CoreWeave came ‘out of nowhere.’ Now it’s poised to make billions off AI with its GPU cloud

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CoreWeave came 'out of nowhere.' Now it's poised to make billions off AI with its GPU cloud

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A few months ago, few had heard of CoreWeave, a cloud startup specializing in GPU-accelerated workloads, according to Brannin McBee, the company’s co-founder and chief strategy officer. Now, CoreWeave is poised to make billions off of the generative AI boom with its GPU cloud.

“We’ve come out of nowhere,” he told VentureBeat in an interview last week. With over $400 million in new funding; a new $1.6 billion data center in Plano, Texas; and the world’s fastest AI supercomputer built in partnership with Nvidia unveiled last month, the company’s fortunes have shifted dramatically — thanks, in no small part, to Nvidia. 

CoreWeave: from crypto mining to GPU acceleration at scale

CoreWeave was founded in 2017 by three commodities traders who turned their cryptocurrency mining hobby into an Ethereum mining company, using GPUs to verify blockchain transactions — doing business out of a New Jersey data center. By 2019, the founders had pivoted — fortuitously, in hindsight — to building a specialized cloud infrastructure spanning seven facilities that offered GPU acceleration at scale. 

Suddenly, everyone was talking about CoreWeave, which led to an investment “tide shift” in March of this year, said McBee. “People were still able to access GPUs last year, but when it became extremely tight, all of a sudden it was like, where do we get these things?” he explained. AI companies that were using CoreWeave spread the word to VCs, he added, who suddenly saw a gold mine: “They said, ‘Why aren’t we speaking to these guys’?”


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That led to a massive $221 million Series B funding round in April, which included an investment from Nvidia, and one month later, CoreWeave secured another $200 million. 

McBee said CoreWeave did $30 million in revenue last year, will score $500 million this year and has nearly $2 billion already contracted for next year. CNBC reported in June that Microsoft “has agreed to spend potentially billions of dollars over multiple years on cloud computing infrastructure from startup CoreWeave.”

“It’s happening very, very quickly,” he said. “We have a massive backlog of client demand we’re trying to build for. We’re also building at 12 different data centers right now. I’m engaged in something like one of the largest builds of this infrastructure on the planet today, at a company that you had never heard of three months ago.”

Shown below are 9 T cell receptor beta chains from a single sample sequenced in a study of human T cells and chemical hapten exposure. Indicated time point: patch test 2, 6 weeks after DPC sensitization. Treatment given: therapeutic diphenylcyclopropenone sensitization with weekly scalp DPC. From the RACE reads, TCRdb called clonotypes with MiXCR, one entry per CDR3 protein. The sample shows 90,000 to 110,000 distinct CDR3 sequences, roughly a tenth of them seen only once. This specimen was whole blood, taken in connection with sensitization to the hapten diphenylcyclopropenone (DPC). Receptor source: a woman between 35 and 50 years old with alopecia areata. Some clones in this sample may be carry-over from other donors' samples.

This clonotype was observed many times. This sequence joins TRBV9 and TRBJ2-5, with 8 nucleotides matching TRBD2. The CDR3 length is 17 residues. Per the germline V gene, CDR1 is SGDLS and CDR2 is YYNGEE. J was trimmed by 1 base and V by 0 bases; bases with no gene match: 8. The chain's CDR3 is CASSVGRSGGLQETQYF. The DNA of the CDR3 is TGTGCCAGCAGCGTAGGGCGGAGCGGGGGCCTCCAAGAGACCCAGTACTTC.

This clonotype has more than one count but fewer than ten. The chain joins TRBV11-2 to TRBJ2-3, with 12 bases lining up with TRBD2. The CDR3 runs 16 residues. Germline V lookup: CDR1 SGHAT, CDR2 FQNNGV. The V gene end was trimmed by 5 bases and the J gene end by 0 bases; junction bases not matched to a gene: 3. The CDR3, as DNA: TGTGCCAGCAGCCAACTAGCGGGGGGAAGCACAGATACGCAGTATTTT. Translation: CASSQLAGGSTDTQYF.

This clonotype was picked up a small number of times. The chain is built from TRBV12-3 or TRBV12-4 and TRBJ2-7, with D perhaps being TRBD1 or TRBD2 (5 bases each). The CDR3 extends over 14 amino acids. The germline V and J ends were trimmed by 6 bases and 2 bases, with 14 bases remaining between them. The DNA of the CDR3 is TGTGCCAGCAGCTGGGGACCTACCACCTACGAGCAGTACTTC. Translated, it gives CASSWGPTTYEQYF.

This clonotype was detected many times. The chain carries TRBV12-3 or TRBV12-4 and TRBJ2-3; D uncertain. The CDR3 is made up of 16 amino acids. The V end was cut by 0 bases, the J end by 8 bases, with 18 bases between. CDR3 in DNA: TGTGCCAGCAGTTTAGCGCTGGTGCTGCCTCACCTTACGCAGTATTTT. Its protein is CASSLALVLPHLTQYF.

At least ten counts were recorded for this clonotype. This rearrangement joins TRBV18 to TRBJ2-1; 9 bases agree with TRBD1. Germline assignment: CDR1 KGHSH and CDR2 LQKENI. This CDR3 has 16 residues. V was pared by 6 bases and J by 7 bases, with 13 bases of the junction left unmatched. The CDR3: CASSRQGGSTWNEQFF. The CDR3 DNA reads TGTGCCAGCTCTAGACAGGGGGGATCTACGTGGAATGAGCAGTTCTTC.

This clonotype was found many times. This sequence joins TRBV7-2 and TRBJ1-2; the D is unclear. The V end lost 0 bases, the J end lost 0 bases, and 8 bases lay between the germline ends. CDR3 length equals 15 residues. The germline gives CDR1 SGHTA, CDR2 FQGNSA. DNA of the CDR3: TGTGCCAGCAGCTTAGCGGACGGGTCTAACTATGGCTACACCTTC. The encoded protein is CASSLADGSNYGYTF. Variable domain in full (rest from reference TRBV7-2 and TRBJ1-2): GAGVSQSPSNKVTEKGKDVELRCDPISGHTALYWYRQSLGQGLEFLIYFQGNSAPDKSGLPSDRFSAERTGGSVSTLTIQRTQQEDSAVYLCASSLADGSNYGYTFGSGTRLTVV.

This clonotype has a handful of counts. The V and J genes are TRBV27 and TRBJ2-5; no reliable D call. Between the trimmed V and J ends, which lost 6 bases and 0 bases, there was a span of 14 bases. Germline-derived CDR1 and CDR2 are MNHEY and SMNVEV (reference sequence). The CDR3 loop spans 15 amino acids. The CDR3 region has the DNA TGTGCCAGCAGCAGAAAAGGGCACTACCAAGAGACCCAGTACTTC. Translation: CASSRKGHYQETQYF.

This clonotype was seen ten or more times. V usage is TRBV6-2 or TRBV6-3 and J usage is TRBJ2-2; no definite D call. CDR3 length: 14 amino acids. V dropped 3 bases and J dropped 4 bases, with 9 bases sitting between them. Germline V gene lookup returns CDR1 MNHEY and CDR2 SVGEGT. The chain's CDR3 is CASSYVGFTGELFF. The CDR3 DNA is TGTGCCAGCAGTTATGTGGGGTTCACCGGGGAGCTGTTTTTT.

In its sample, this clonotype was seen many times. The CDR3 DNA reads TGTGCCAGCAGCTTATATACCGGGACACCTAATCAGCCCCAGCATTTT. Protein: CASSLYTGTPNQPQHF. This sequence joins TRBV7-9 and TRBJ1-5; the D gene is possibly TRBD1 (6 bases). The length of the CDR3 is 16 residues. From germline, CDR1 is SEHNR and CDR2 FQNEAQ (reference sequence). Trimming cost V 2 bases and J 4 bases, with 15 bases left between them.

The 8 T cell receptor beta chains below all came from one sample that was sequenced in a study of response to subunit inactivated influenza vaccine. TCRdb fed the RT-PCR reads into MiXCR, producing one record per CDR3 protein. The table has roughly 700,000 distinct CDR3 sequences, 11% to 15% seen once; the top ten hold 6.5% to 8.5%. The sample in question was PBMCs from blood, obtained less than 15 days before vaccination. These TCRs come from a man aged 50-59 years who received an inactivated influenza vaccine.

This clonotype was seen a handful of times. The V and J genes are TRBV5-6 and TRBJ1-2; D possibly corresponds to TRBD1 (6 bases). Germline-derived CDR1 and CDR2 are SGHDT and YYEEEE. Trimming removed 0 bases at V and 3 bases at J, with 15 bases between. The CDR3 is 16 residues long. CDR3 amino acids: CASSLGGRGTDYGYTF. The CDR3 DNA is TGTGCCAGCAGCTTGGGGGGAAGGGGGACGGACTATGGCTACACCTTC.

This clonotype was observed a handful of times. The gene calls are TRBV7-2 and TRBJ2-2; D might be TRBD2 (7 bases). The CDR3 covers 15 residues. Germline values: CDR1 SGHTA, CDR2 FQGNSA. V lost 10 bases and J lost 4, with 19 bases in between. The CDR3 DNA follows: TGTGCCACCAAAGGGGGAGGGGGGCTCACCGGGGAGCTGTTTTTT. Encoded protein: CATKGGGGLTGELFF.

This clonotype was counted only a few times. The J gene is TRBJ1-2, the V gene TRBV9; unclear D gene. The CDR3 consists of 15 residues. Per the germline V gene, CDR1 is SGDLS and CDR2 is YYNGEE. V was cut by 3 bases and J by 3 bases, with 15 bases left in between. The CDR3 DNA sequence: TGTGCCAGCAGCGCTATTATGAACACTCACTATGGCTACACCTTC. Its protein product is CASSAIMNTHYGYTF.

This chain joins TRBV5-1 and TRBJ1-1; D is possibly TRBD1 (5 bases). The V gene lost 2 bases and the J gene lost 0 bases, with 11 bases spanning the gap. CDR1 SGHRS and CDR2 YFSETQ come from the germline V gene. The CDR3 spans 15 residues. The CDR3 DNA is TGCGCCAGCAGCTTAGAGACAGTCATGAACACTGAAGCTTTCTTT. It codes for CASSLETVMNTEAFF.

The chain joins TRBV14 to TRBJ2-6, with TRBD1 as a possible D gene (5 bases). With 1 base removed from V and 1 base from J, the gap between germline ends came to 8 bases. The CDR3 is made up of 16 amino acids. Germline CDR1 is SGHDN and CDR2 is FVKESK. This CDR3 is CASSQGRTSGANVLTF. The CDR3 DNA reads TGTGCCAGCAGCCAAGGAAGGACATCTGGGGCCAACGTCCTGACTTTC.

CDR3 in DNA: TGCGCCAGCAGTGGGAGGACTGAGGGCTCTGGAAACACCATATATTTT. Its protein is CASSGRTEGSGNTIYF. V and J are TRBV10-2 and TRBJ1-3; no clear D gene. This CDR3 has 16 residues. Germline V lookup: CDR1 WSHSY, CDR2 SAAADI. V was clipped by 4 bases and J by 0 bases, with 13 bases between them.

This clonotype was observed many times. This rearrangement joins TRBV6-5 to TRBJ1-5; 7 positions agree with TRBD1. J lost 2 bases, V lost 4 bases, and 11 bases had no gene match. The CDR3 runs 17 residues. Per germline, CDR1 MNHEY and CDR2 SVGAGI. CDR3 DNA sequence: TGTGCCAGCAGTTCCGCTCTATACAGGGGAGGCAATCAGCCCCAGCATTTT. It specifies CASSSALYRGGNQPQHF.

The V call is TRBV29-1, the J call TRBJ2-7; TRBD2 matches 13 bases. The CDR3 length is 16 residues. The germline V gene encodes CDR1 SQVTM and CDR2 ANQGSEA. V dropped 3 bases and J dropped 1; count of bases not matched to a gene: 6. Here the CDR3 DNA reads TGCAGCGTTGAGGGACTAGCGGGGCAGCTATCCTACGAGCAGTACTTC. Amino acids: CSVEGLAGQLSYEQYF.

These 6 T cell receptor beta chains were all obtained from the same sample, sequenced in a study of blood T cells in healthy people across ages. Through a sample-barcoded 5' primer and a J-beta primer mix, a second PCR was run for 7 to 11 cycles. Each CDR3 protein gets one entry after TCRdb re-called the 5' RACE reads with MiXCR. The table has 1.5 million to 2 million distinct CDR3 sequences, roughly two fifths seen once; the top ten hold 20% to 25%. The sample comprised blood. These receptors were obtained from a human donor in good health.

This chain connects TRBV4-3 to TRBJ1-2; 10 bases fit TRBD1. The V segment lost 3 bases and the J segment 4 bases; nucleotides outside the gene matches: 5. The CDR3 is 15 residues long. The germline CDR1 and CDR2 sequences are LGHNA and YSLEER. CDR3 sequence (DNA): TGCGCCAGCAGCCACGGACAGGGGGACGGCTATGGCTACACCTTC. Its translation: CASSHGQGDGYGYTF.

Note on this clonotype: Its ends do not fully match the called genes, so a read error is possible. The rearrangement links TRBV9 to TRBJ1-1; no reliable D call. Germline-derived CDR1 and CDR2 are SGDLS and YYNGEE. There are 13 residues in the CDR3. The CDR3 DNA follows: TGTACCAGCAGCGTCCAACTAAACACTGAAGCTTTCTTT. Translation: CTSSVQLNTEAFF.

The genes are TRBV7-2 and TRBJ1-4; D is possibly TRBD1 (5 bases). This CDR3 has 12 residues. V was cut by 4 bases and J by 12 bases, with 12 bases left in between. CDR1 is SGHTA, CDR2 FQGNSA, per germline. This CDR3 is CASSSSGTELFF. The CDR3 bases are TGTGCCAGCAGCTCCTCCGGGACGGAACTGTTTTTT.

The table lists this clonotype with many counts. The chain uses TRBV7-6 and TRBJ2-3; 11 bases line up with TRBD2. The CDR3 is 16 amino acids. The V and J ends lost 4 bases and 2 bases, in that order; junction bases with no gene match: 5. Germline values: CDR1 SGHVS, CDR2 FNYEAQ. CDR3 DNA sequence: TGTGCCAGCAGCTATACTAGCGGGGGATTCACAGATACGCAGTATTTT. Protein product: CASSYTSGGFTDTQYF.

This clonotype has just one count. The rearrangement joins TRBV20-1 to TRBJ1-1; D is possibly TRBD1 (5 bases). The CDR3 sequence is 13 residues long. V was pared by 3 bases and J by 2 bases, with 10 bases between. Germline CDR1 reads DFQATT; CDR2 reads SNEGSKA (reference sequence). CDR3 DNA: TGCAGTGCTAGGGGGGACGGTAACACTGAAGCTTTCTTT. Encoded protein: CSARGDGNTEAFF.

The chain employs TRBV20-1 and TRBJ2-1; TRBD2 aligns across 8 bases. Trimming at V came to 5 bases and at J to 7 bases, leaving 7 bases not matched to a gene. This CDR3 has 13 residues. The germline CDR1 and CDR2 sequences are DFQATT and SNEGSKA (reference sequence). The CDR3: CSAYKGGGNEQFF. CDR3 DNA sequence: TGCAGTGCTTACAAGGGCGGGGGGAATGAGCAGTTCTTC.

Nvidia has diverted latest AI server chips to CoreWeave

In addition to being in the right place with the right technology at the right time, CoreWeave has also benefitted significantly from Nvidia’s strategy to stay dominant in the AI space.

Nvidia has allotted a generous number of its latest AI server chips to CoreWeave and away from top cloud providers like AWS, even though supply is tight. That’s because those companies are developing their own AI chips in an attempt to reduce their reliance on Nvidia.

“It’s certainly isn’t a disadvantage to not be building our own chips,” McBee admitted. “I would imagine that that certainly helps us in our constant effort to get more GPUs from Nvidia at the expense of our peers.”

But while having Nvidia in their corner is “excellent” for CoreWeave, ultimately, McBee said, over time there will a matrix of different pieces and types of infrastructure that support different types of AI models. However, he believes GPUs will remain the infrastructure that supports the most cutting-edge, most compute-intensive models that get developed — and that it will take at least another two years, if not three, for the GPU supply shortage to begin to alleviate.

CoreWeave clients include Inflection AI

For now, top AI companies like Inflection AI, which recently announced an eye-popping $1.3 billion funding round to build a massive GPU cluster, are using CoreWeave to build it.

“They called us and said, ‘Guys, we need you to build one of the most high-performance supercomputers on the planet to support our AI company,’” McBee said. “They call us and they say, ‘This is what we’re looking for, can you do it?’ — and I think we have two of the top five supercomputers that we are building right now in terms of FLOPS.”

For a client like Inflection, he explained, CoreWeave comes up with a timeline for the large build, and then explains to Nvidia what they are doing. “They say, ‘We’ll support you with engineering, marketing, infrastructure, allocation, whatever you need to get this done,’” he said. “Then we go execute, and that’s also where our background comes in — we’ve consistently executed and we’ve built a differentiated product in the market.”

The future looks as bright as the GPU gold rush for CoreWeave

Now that it has become a household name in AI, CoreWeave is making plans to establish itself in industries such as life sciences — for areas like drug discovery, protein folding simulations, molecular discovery and genetics testing. “That all requires the type of compute that we’re operating and they need to be able to access it in massive scale,” he explained.

But at the moment, McBee sounds a bit like a kid in a GPU candy store when it comes to CoreWeave’s efforts to power the generative AI boom.

“Walking into the data centers is the most amazing thing,” he said. “I’ve been building computers since I was a kid. So it’s just fun to be able to be in a business where you’re actually able to do this and scale it and power some of the coolest companies on the planet right now.”

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